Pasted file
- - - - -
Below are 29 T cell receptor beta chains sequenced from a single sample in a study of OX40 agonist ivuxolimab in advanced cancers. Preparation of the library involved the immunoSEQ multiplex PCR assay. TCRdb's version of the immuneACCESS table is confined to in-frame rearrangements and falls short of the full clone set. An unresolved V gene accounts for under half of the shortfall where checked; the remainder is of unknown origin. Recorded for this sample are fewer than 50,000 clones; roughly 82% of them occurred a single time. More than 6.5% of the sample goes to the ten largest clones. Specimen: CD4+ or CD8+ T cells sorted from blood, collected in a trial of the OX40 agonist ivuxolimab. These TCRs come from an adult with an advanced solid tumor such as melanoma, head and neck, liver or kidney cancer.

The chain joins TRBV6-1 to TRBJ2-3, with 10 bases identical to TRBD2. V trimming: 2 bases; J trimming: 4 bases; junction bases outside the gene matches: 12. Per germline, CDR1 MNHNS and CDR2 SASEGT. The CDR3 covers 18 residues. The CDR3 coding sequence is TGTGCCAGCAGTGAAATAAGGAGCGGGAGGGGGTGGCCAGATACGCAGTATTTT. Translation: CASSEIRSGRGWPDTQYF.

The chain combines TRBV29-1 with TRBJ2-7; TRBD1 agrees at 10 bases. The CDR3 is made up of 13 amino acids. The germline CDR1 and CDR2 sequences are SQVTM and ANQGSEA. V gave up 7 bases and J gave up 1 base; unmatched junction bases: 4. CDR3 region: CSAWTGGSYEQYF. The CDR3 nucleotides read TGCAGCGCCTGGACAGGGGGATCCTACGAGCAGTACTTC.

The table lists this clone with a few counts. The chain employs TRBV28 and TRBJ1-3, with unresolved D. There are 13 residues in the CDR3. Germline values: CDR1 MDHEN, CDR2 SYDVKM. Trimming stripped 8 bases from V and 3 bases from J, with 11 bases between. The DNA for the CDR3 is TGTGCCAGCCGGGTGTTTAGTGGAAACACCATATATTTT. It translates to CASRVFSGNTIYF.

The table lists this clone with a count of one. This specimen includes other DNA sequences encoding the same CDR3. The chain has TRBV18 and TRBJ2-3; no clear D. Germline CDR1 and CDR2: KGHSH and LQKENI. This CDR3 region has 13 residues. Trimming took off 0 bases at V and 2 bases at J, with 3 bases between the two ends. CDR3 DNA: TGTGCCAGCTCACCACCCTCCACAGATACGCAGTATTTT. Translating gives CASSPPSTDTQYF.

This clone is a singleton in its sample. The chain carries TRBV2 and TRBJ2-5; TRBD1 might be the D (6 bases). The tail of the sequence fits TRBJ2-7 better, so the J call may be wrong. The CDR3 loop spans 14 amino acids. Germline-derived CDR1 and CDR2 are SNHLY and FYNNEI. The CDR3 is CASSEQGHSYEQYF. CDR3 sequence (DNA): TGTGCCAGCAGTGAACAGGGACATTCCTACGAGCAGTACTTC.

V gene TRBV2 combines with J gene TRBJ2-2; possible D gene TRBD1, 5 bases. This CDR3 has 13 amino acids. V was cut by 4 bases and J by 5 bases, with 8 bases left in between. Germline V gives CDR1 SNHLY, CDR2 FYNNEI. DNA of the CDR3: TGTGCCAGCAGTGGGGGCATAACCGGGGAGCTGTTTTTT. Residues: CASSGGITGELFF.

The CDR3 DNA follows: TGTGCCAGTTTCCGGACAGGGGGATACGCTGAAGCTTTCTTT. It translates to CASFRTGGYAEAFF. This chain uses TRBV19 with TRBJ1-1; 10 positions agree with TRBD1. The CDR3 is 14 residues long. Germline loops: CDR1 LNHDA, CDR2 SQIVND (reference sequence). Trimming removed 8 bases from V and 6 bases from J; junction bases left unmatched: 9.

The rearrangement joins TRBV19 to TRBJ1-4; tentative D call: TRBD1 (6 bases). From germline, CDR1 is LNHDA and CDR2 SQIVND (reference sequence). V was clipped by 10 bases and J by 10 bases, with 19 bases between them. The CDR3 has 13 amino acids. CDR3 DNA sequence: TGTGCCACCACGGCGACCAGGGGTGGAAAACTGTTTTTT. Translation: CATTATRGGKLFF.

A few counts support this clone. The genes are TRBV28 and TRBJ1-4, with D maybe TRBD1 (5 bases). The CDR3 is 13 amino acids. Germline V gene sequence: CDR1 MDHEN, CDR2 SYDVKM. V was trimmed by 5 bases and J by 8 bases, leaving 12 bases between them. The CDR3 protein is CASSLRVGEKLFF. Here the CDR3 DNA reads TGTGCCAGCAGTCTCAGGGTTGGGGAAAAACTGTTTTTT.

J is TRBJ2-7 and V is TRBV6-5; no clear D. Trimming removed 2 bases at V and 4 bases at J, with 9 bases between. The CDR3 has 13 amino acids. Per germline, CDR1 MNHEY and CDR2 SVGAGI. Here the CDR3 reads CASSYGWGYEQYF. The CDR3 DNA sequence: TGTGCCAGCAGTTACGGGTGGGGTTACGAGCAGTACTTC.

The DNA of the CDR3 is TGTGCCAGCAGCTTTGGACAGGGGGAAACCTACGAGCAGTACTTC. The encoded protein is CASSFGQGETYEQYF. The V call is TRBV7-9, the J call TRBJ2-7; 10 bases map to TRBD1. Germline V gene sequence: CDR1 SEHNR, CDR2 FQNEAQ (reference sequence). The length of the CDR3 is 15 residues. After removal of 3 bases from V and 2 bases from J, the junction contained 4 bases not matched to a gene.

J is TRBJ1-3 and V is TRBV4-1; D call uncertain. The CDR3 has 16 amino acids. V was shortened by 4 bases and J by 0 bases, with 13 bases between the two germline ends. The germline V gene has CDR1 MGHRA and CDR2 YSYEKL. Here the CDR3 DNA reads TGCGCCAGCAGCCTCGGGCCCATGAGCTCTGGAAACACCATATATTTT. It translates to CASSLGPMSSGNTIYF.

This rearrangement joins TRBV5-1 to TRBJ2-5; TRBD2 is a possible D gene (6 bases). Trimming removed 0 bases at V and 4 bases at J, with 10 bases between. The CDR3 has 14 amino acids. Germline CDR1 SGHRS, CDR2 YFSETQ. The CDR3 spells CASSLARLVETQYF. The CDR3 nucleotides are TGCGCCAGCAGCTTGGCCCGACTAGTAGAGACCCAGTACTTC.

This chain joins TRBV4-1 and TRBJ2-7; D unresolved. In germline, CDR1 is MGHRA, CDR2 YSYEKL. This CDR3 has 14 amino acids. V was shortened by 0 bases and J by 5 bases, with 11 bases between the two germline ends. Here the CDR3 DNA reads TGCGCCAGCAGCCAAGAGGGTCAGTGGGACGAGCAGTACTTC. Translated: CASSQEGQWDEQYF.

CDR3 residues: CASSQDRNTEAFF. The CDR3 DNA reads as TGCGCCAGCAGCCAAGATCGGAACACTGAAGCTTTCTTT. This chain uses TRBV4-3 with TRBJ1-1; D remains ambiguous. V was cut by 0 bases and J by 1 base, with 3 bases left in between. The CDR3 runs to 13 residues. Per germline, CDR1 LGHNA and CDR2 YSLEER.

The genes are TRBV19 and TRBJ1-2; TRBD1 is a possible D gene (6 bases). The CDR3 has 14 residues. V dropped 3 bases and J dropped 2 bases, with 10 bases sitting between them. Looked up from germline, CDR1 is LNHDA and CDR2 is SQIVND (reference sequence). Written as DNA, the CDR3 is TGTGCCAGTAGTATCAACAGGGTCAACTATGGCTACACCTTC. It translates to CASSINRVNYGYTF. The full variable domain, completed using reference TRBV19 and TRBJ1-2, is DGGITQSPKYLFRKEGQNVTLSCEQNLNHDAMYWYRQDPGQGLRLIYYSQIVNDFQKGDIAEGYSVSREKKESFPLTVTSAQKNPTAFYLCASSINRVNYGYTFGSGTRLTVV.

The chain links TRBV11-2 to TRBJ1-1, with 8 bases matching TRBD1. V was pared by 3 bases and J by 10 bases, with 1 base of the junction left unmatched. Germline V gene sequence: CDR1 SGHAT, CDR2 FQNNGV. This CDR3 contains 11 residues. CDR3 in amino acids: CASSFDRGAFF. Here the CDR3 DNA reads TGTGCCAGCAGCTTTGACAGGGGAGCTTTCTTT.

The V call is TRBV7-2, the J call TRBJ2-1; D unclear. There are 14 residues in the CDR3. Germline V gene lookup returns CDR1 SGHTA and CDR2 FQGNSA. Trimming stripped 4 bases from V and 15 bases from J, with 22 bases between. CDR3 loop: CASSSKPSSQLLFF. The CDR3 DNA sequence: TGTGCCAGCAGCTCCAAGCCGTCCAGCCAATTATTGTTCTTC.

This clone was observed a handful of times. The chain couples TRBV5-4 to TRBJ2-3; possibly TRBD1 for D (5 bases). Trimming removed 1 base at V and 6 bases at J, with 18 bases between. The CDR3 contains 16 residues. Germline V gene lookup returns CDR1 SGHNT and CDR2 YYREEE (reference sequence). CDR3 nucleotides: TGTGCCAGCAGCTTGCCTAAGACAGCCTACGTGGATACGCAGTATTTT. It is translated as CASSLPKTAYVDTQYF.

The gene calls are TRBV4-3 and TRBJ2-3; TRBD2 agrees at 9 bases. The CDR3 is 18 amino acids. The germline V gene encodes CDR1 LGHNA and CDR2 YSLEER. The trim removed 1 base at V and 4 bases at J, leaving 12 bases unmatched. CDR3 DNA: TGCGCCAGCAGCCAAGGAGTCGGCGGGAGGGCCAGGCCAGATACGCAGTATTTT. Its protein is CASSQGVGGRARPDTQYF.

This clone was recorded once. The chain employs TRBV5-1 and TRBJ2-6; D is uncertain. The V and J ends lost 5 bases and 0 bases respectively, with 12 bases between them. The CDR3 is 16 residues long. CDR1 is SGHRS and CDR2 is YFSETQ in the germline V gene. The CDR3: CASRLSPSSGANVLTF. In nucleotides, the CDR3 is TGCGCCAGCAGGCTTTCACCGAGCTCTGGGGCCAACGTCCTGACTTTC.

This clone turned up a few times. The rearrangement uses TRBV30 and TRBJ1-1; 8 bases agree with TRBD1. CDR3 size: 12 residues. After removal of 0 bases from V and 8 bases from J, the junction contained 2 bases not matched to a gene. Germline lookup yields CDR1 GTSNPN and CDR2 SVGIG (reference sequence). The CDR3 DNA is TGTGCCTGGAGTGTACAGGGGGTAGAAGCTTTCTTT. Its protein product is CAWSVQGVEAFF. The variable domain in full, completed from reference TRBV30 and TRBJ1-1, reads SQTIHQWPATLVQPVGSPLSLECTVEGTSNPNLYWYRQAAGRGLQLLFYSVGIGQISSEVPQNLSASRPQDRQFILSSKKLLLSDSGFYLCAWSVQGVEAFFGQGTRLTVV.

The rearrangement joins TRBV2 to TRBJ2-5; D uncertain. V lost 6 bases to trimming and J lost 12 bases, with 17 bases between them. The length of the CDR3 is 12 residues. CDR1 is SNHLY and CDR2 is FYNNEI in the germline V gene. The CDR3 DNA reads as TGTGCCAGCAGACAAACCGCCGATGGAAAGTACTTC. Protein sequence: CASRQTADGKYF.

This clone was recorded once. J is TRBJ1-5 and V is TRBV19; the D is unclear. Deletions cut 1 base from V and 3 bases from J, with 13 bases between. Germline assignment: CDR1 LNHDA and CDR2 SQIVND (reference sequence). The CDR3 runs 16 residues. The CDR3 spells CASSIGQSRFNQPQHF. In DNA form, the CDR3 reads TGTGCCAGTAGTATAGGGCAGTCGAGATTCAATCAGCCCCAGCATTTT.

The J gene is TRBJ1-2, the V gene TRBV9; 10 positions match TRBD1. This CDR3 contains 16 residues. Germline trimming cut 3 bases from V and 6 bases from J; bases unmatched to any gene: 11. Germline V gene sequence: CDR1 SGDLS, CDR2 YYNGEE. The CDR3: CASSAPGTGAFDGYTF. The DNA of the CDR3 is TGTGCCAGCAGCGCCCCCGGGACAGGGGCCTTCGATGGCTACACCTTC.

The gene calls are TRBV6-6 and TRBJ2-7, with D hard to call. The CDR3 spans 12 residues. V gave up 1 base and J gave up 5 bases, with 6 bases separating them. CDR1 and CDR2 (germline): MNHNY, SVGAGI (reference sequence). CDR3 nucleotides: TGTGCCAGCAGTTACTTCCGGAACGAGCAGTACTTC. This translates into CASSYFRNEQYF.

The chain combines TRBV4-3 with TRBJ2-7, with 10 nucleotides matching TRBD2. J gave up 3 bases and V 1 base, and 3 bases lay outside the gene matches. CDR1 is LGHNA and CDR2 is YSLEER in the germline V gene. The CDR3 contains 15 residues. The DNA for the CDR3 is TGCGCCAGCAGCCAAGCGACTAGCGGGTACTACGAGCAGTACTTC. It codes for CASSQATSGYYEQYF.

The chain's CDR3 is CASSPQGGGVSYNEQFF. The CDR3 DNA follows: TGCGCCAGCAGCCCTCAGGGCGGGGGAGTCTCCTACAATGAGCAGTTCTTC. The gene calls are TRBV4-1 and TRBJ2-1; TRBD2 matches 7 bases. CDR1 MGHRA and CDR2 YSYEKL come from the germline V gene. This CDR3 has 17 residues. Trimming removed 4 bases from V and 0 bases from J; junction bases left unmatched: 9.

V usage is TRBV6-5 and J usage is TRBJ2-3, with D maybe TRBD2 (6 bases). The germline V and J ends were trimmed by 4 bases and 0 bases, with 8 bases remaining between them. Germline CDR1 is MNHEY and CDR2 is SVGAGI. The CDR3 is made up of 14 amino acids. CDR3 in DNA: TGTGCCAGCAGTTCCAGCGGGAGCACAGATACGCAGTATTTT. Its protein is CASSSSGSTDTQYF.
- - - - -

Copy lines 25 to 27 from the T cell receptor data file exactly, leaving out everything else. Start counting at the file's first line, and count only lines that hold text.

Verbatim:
This clone was recorded once. J is TRBJ1-5 and V is TRBV19; the D is unclear. Deletions cut 1 base from V and 3 bases from J, with 13 bases between. Germline assignment: CDR1 LNHDA and CDR2 SQIVND (reference sequence). The CDR3 runs 16 residues. The CDR3 spells CASSIGQSRFNQPQHF. In DNA form, the CDR3 reads TGTGCCAGTAGTATAGGGCAGTCGAGATTCAATCAGCCCCAGCATTTT.

The J gene is TRBJ1-2, the V gene TRBV9; 10 positions match TRBD1. This CDR3 contains 16 residues. Germline trimming cut 3 bases from V and 6 bases from J; bases unmatched to any gene: 11. Germline V gene sequence: CDR1 SGDLS, CDR2 YYNGEE. The CDR3: CASSAPGTGAFDGYTF. The DNA of the CDR3 is TGTGCCAGCAGCGCCCCCGGGACAGGGGCCTTCGATGGCTACACCTTC.

The gene calls are TRBV6-6 and TRBJ2-7, with D hard to call. The CDR3 spans 12 residues. V gave up 1 base and J gave up 5 bases, with 6 bases separating them. CDR1 and CDR2 (germline): MNHNY, SVGAGI (reference sequence). CDR3 nucleotides: TGTGCCAGCAGTTACTTCCGGAACGAGCAGTACTTC. This translates into CASSYFRNEQYF.